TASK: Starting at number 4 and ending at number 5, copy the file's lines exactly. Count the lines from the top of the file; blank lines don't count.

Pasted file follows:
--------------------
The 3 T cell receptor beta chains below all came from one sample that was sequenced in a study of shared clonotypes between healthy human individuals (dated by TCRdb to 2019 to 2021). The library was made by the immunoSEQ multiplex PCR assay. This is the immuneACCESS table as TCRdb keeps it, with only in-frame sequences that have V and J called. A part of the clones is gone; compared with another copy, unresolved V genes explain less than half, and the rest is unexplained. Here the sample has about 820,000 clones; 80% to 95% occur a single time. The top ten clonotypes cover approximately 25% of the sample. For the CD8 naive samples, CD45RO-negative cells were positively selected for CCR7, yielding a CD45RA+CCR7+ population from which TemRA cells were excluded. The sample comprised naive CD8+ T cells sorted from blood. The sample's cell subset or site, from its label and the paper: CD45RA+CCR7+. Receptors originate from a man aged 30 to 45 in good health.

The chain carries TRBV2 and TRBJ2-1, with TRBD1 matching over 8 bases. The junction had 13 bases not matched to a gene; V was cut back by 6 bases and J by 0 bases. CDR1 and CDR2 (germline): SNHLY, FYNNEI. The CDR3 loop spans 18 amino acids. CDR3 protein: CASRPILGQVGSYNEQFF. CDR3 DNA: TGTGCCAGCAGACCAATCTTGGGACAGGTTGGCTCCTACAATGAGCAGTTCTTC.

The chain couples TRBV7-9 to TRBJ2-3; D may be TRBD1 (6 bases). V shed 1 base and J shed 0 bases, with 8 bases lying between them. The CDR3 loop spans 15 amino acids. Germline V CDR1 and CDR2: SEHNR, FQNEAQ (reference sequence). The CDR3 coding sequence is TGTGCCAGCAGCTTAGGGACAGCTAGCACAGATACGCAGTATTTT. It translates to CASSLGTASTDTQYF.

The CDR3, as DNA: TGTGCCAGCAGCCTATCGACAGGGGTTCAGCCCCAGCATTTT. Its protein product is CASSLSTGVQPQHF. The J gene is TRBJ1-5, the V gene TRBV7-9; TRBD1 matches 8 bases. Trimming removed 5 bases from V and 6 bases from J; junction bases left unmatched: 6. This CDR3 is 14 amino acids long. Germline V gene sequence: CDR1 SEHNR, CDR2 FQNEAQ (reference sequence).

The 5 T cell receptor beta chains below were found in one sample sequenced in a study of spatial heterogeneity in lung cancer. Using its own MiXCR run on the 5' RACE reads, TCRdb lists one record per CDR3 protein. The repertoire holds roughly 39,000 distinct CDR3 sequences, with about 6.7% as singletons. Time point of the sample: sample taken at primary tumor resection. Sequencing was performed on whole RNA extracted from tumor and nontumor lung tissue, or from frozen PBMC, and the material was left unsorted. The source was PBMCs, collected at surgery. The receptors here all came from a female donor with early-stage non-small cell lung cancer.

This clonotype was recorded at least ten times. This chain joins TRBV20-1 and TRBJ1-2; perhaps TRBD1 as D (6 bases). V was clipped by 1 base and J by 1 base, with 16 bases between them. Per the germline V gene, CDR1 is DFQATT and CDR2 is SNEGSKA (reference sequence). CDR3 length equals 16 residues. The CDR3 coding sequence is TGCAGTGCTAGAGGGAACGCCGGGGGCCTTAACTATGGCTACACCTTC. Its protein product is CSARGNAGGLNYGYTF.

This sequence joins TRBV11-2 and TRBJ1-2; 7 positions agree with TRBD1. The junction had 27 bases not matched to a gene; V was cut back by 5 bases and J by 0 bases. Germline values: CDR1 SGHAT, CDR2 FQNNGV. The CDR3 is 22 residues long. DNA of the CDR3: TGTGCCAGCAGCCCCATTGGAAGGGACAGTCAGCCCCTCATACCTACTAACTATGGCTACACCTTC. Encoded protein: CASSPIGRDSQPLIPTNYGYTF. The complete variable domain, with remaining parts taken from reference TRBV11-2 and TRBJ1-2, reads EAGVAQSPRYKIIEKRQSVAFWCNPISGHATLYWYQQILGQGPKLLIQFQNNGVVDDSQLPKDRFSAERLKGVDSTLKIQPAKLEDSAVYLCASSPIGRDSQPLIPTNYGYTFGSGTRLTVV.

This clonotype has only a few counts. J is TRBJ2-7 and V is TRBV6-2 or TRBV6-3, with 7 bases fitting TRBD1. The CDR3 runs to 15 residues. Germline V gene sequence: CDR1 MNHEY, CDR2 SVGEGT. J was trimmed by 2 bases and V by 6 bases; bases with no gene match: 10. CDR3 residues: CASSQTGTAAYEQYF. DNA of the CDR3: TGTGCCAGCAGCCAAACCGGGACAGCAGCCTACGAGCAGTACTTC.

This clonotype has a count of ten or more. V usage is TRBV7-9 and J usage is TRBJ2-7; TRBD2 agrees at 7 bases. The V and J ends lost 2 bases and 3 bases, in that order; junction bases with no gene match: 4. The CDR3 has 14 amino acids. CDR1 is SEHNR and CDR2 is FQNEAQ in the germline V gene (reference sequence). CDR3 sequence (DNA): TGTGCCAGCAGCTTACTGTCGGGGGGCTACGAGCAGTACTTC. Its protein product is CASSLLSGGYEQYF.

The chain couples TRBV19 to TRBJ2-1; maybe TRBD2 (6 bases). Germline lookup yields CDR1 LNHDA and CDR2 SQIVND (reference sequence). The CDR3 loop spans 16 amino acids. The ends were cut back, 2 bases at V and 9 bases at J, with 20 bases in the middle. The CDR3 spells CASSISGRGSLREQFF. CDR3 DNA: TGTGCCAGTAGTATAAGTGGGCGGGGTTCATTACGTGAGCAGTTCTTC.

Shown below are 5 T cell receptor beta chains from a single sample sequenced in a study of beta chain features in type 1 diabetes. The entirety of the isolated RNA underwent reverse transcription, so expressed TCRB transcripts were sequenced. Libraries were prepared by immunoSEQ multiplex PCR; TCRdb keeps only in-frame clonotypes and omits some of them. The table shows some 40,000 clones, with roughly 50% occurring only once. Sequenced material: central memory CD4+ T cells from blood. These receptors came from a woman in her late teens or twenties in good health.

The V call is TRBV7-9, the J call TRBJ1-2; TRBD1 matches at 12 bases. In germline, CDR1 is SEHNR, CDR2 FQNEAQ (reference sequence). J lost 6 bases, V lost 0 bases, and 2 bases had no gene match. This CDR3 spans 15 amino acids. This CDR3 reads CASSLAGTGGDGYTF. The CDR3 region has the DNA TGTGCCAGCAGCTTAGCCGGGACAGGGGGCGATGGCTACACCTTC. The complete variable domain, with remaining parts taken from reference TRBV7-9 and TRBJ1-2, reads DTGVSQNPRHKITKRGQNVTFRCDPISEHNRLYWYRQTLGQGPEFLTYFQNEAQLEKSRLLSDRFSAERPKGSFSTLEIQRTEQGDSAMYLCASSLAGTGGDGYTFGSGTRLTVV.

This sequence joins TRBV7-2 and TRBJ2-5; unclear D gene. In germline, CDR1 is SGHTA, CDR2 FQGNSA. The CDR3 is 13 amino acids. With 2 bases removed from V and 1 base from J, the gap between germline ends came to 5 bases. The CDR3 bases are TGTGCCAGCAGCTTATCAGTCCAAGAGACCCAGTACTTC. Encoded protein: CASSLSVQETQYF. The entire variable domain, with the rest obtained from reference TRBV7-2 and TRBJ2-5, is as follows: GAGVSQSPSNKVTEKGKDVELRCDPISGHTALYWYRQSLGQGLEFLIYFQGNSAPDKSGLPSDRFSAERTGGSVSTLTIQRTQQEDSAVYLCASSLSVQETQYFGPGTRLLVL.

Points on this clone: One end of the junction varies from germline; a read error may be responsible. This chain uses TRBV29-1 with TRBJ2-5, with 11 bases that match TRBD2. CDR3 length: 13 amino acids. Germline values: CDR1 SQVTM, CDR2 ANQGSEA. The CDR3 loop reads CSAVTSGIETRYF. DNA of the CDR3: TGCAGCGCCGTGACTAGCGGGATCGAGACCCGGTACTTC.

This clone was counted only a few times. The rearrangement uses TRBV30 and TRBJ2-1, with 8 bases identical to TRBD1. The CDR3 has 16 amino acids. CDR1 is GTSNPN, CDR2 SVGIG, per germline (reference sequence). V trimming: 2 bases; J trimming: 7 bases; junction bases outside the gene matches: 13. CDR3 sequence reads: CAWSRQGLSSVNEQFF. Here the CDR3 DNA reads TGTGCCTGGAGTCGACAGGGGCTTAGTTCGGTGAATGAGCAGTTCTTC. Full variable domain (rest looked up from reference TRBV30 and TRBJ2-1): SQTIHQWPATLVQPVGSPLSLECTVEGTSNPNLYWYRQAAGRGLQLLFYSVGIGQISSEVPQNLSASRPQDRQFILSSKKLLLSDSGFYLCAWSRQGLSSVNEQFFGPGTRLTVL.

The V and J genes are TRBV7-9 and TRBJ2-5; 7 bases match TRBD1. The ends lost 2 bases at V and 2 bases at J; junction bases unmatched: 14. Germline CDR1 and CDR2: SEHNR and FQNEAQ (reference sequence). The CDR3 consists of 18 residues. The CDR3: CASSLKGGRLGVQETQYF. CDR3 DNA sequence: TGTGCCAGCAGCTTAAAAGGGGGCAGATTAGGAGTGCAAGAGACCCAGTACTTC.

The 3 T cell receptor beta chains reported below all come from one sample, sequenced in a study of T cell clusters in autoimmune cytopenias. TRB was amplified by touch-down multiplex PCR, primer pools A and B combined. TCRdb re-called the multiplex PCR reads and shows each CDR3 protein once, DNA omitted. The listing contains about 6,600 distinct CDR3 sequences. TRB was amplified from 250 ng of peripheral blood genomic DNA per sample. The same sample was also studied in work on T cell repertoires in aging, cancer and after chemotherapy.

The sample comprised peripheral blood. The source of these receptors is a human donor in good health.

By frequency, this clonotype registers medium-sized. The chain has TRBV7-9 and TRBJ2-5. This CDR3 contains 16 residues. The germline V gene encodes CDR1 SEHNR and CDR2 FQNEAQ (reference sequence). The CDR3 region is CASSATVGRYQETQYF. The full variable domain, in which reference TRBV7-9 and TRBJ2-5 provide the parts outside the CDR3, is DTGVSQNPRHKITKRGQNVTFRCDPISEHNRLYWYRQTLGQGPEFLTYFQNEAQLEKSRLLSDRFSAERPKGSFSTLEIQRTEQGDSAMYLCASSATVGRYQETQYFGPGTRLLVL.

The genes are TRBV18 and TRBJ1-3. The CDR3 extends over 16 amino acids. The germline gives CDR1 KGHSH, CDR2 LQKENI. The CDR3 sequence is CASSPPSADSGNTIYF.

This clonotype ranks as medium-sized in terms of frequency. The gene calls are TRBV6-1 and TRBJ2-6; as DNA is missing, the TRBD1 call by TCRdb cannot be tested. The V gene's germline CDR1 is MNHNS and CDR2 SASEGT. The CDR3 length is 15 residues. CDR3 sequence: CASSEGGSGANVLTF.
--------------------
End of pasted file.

The CDR3, as DNA: TGTGCCAGCAGCCTATCGACAGGGGTTCAGCCCCAGCATTTT. Its protein product is CASSLSTGVQPQHF. The J gene is TRBJ1-5, the V gene TRBV7-9; TRBD1 matches 8 bases. Trimming removed 5 bases from V and 6 bases from J; junction bases left unmatched: 6. This CDR3 is 14 amino acids long. Germline V gene sequence: CDR1 SEHNR, CDR2 FQNEAQ (reference sequence).

The 5 T cell receptor beta chains below were found in one sample sequenced in a study of spatial heterogeneity in lung cancer. Using its own MiXCR run on the 5' RACE reads, TCRdb lists one record per CDR3 protein. The repertoire holds roughly 39,000 distinct CDR3 sequences, with about 6.7% as singletons. Time point of the sample: sample taken at primary tumor resection. Sequencing was performed on whole RNA extracted from tumor and nontumor lung tissue, or from frozen PBMC, and the material was left unsorted. The source was PBMCs, collected at surgery. The receptors here all came from a female donor with early-stage non-small cell lung cancer.